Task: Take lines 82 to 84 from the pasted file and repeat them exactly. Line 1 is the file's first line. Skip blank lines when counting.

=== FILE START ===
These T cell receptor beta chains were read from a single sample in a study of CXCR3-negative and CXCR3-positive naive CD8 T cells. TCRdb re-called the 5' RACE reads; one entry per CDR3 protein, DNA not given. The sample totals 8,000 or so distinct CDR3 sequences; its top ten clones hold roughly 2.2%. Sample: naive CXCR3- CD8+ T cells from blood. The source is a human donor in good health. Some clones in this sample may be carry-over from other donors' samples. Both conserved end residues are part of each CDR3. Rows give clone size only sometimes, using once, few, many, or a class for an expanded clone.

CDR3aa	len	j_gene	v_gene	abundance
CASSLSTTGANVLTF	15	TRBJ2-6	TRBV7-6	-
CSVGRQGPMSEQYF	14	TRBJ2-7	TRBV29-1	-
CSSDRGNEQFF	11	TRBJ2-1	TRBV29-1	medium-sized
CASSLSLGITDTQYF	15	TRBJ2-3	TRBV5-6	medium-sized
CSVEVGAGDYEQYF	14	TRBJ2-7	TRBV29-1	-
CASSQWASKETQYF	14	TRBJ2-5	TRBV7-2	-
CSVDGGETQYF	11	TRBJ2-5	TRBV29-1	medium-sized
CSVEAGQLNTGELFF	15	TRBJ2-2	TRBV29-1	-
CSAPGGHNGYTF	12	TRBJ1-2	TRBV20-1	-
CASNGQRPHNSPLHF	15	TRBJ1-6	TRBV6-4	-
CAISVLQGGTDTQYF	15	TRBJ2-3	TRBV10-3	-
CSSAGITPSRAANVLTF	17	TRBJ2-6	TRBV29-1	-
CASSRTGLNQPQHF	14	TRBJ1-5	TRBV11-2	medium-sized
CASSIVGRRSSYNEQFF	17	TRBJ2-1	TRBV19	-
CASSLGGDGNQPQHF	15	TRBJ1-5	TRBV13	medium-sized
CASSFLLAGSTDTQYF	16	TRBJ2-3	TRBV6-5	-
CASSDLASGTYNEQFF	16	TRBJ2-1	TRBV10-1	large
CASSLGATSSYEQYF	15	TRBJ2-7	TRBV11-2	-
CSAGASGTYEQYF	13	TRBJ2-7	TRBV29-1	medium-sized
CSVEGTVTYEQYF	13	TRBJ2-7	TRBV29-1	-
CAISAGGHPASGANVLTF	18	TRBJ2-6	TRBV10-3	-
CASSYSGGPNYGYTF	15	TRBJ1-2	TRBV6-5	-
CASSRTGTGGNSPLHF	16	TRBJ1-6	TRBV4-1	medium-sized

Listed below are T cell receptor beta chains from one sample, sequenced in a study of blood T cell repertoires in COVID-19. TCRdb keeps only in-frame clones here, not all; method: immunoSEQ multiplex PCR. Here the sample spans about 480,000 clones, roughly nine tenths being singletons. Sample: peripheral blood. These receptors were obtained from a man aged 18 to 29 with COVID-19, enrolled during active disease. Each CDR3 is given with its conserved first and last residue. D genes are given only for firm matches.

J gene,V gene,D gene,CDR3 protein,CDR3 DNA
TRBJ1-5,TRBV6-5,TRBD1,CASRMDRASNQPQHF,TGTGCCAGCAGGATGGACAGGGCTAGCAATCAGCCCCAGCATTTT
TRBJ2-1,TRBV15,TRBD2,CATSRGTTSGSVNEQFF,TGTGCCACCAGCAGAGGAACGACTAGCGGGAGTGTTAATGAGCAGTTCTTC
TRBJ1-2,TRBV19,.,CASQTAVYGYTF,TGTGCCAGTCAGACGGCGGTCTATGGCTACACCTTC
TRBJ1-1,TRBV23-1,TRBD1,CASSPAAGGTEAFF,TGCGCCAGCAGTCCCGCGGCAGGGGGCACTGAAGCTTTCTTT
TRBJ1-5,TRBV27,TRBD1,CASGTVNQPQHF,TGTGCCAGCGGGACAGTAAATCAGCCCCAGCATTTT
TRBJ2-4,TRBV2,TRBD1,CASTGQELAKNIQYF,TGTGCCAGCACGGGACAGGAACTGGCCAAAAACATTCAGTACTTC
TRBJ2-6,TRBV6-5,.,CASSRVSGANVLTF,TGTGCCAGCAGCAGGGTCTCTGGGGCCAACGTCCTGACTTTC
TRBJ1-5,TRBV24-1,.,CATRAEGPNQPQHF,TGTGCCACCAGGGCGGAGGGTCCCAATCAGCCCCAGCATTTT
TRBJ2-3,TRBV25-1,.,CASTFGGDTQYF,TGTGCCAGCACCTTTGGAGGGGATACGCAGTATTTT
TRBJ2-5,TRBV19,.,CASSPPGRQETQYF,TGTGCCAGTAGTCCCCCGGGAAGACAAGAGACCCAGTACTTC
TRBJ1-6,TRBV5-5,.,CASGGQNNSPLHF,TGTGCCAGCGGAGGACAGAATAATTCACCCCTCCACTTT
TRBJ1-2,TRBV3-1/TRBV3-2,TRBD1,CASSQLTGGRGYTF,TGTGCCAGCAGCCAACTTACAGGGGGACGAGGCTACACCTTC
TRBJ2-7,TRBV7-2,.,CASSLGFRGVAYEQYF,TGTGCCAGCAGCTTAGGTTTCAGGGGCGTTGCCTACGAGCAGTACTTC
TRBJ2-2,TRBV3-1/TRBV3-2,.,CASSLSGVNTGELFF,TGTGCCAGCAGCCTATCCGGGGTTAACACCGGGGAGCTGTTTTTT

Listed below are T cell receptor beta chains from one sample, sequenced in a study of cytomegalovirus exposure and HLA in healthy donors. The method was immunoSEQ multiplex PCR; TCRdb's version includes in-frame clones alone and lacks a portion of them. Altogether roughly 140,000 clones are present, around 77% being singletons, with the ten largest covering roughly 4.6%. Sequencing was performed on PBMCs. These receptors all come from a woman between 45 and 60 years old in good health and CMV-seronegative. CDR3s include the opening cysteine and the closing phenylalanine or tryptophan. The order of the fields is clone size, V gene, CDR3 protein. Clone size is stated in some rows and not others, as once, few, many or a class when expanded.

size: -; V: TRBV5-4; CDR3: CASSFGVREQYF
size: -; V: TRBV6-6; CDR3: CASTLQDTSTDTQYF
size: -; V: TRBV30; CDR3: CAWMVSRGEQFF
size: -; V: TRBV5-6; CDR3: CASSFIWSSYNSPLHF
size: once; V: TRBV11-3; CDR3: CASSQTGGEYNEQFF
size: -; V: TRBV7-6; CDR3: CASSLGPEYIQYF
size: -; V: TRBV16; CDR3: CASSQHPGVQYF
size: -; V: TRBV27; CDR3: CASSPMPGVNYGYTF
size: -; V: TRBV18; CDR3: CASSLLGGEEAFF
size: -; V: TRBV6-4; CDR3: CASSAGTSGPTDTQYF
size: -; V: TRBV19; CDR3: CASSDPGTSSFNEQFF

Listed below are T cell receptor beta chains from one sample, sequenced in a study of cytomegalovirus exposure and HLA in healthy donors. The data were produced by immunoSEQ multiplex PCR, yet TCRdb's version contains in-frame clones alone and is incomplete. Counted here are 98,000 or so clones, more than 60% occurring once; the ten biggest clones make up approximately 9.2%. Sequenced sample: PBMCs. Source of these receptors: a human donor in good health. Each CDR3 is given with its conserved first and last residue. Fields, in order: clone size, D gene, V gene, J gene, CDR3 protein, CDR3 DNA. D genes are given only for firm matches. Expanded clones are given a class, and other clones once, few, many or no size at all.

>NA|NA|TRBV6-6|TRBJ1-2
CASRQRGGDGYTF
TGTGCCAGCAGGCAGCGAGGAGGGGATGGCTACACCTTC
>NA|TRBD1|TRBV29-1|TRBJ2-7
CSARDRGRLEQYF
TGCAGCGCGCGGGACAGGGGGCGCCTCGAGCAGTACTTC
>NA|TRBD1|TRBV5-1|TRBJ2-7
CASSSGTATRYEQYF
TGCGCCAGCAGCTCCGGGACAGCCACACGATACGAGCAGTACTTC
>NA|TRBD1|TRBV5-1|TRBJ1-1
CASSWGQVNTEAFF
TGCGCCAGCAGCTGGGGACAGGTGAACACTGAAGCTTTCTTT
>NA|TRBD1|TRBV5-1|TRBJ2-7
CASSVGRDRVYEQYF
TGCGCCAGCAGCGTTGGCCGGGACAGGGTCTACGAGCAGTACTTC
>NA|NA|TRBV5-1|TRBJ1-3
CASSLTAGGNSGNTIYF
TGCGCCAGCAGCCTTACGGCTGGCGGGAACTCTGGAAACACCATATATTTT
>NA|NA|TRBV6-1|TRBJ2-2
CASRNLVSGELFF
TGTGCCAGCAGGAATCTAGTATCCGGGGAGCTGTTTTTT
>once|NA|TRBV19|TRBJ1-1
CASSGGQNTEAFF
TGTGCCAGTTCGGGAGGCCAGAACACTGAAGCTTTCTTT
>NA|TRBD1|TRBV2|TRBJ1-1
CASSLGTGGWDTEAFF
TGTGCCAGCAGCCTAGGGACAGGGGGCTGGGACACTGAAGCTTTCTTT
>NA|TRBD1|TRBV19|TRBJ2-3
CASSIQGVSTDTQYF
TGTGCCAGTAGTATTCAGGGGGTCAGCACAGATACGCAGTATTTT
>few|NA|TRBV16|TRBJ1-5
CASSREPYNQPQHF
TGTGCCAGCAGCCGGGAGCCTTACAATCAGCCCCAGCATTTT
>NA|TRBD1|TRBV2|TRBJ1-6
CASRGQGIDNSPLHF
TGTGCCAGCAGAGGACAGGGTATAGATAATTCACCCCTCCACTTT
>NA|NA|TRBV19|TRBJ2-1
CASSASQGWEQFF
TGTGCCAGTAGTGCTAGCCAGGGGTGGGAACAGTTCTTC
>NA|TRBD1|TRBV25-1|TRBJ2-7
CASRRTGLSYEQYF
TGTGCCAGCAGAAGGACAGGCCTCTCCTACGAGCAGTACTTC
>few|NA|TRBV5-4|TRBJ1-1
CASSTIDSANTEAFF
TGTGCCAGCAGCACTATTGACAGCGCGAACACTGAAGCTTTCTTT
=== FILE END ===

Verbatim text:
>NA|TRBD1|TRBV19|TRBJ2-3
CASSIQGVSTDTQYF
TGTGCCAGTAGTATTCAGGGGGTCAGCACAGATACGCAGTATTTT